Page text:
Capturing Cambridge
  • search
  • Facebook
  • Twitter

Bangladesh-style cooking with Luthfa Khatun

Bangladesh-style recipes to follow at home

Luthfa’s father came to Cambridge to study in the 1950s, whilst also working part-time in a restaurant. In the 60s he opened his own restaurant – The Kismet – in Northampton Street.

He went on to have other restaurants in Cambridge including The Curry Centre on Castle Stree,t which the family ran until 1989, and Castle Tandoori on Castle Street, and Curry King on Bridge Street. Luthfa says, “my father passed in August 2018, my mum’s cooking is very good, and I learned lot of things her. Now I always create new dishes.

Luthfa is a Community Development Officer with Cambridge City Council. Based at Mandela House she runs the Women’s Health Project at Brown’s Field Youth and Community Centre, Akeman Street Neighbourhood Centre and Ross Street Community Centre, and cooks for Holiday Lunches across Cambridge.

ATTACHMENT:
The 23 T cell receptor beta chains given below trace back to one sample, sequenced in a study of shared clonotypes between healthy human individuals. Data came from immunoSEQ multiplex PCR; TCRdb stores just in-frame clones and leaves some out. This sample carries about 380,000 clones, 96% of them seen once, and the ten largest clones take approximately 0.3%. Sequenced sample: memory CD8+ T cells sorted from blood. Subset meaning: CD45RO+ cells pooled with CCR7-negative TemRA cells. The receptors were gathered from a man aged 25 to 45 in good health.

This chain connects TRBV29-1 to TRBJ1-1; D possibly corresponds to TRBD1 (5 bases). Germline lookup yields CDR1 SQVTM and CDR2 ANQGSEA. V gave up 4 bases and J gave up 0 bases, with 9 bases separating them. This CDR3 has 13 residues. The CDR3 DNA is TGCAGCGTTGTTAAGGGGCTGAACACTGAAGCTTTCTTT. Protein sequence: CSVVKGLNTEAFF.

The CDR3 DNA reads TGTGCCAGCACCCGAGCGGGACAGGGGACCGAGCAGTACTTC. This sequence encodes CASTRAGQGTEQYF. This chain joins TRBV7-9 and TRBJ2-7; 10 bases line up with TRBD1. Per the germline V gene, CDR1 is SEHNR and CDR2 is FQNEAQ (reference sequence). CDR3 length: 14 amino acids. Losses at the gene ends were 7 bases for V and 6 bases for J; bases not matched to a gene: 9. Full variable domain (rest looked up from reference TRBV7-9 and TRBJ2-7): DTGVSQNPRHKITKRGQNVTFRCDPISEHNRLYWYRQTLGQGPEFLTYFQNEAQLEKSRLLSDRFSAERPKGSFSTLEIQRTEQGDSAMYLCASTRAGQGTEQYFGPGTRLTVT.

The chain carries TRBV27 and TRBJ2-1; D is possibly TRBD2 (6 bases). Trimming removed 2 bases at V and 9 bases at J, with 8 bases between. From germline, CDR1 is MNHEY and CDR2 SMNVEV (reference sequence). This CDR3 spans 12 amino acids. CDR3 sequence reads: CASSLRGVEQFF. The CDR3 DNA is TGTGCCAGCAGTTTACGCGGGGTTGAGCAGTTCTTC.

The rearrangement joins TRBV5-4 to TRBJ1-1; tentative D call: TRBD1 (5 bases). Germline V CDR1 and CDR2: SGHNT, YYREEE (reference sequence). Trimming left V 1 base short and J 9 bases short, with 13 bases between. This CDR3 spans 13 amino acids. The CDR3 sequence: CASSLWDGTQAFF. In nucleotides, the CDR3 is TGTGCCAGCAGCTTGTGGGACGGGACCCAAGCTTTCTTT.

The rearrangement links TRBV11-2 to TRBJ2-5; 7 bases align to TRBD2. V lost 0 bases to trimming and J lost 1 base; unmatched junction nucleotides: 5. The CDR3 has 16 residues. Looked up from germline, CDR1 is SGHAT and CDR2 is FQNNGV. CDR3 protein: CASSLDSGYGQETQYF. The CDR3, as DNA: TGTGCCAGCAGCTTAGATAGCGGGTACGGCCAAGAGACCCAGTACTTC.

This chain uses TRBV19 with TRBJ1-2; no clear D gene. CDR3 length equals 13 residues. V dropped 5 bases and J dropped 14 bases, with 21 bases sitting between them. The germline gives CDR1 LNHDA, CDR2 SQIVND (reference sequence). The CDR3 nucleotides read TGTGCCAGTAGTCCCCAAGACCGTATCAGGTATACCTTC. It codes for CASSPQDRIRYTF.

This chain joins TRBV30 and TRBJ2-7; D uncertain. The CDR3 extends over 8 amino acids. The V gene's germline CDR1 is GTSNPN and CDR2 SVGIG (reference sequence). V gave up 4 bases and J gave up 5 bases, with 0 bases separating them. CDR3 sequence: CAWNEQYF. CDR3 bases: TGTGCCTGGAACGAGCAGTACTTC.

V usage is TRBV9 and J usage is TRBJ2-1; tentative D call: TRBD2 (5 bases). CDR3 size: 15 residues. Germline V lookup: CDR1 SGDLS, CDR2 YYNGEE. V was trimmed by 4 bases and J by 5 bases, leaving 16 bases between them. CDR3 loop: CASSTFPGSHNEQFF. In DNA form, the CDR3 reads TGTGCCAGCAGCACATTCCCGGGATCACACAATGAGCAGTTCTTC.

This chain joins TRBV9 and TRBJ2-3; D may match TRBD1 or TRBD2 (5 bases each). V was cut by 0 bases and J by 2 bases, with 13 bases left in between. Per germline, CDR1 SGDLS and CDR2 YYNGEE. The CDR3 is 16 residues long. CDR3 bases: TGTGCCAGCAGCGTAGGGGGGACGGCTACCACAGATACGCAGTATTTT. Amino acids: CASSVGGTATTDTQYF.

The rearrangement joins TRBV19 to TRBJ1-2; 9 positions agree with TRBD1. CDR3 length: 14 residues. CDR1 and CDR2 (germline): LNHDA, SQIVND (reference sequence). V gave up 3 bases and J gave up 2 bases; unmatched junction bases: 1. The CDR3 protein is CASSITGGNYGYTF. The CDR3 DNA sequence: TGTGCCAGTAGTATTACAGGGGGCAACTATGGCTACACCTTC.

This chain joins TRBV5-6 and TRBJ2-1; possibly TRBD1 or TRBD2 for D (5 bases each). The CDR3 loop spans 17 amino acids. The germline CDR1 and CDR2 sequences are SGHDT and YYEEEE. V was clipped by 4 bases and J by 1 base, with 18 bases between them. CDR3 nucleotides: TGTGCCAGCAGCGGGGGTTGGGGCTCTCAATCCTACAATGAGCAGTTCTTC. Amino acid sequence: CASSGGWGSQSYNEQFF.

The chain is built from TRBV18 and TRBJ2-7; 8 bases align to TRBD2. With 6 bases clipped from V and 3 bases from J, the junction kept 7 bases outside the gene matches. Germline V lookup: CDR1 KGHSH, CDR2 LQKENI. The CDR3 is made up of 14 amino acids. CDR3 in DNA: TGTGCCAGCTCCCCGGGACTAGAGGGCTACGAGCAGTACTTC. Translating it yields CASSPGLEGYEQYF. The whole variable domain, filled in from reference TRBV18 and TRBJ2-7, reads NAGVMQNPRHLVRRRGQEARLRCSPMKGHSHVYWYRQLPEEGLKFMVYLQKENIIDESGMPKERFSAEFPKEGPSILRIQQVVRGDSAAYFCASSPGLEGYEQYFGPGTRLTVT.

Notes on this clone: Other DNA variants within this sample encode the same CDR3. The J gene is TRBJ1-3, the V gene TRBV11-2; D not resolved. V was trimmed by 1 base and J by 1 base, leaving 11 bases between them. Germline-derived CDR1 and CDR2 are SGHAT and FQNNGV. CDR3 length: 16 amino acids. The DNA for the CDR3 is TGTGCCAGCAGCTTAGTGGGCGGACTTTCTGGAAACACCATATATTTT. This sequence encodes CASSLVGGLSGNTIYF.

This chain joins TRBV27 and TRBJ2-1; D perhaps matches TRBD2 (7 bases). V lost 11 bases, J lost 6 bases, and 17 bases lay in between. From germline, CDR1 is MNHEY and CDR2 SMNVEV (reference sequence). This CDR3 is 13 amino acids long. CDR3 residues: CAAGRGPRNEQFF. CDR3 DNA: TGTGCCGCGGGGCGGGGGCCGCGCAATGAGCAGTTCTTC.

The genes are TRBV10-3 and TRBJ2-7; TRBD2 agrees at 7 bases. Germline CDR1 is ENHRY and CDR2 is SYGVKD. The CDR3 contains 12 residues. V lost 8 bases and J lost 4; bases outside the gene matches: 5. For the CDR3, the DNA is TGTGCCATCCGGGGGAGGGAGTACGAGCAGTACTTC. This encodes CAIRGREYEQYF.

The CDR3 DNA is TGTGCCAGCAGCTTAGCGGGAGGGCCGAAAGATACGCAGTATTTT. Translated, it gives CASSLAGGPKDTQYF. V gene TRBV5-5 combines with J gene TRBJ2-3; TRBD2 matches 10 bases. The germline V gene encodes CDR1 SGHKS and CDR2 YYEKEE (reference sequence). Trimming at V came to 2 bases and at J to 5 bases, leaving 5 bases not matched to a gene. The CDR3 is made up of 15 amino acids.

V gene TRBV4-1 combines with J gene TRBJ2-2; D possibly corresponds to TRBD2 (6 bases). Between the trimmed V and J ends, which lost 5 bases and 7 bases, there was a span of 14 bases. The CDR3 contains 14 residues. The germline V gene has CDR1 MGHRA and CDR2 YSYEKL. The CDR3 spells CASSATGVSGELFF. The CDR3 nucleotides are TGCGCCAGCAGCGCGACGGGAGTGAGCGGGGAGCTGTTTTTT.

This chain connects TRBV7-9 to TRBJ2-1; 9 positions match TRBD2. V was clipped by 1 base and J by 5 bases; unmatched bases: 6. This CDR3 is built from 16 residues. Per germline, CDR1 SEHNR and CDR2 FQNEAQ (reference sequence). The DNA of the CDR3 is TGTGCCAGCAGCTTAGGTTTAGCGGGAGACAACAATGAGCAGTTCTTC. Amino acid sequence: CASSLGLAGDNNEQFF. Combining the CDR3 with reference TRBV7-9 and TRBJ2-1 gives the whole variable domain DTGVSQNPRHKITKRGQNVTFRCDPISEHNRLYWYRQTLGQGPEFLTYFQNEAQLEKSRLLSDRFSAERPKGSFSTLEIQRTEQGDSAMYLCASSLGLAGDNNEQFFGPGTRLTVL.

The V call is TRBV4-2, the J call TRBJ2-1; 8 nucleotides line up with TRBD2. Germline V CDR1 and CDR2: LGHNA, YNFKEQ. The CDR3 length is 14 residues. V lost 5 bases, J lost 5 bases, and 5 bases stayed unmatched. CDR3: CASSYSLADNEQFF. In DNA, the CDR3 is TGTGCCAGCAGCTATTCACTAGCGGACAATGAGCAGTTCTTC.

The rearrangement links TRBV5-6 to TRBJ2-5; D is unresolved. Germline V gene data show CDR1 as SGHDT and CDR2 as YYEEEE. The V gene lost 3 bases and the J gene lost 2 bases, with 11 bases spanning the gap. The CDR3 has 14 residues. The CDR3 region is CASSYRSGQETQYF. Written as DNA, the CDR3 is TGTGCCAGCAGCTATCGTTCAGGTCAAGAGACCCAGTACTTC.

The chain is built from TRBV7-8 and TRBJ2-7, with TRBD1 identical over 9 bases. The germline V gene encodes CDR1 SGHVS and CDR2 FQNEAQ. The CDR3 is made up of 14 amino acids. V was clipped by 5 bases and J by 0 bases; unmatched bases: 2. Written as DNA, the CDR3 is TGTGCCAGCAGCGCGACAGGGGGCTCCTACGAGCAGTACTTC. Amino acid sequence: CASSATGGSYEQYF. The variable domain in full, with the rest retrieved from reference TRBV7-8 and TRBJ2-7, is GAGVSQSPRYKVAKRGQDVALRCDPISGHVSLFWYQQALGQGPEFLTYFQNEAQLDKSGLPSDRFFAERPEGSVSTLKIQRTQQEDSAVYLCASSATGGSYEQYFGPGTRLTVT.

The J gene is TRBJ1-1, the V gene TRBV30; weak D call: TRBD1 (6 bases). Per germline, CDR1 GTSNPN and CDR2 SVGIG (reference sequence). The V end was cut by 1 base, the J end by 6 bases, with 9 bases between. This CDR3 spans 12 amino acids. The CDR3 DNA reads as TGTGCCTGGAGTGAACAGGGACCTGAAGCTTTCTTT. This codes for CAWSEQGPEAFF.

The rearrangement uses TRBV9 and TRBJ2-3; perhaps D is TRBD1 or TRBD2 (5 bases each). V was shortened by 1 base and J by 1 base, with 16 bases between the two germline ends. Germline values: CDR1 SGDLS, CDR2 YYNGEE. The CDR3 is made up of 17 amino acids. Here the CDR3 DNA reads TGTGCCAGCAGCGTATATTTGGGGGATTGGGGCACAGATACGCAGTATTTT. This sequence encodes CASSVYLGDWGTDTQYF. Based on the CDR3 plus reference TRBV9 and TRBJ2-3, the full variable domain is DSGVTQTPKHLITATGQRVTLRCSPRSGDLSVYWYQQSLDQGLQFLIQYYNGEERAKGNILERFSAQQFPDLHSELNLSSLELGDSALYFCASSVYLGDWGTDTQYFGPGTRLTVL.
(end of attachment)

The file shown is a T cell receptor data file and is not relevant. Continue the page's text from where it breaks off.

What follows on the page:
With lentils, rice and green chilli.

Vegetable Curry

Using whatever vegetables you have in your fridge.


Spicy Aubergine

Shallow fried aubergine.


Baked Bean and Potato Curry

Another cheap and simple vegan recipe using a tin of baked beans.


Fish and Potato Curry

A simple and cheap recipe with fish fillets (Luthfa uses basa fish) and potato.


Chicken Biryani

Luthfa’s Holiday Lunch Recipe.


Cambridge South Asian History Month was launched by Cambridge City Council on 15 June 2020. Share your South Asian recipes and join the conversation on our facebook page @CamSouthAsianHistory



Do you have any information about the people or places in this article? If so, then please let us know using the Contact page or by emailing

Dear Visitor,


Thank you for exploring historical Cambridgeshire! We hope you enjoy your visit.


Did you know that we are a small, independent Museum and that we rely on donations from people like you to survive?


If you love Capturing Cambridge, and you are able to, we’d appreciate your support today.


Every donation makes a world of difference.


Thank you,

The Museum of Cambridge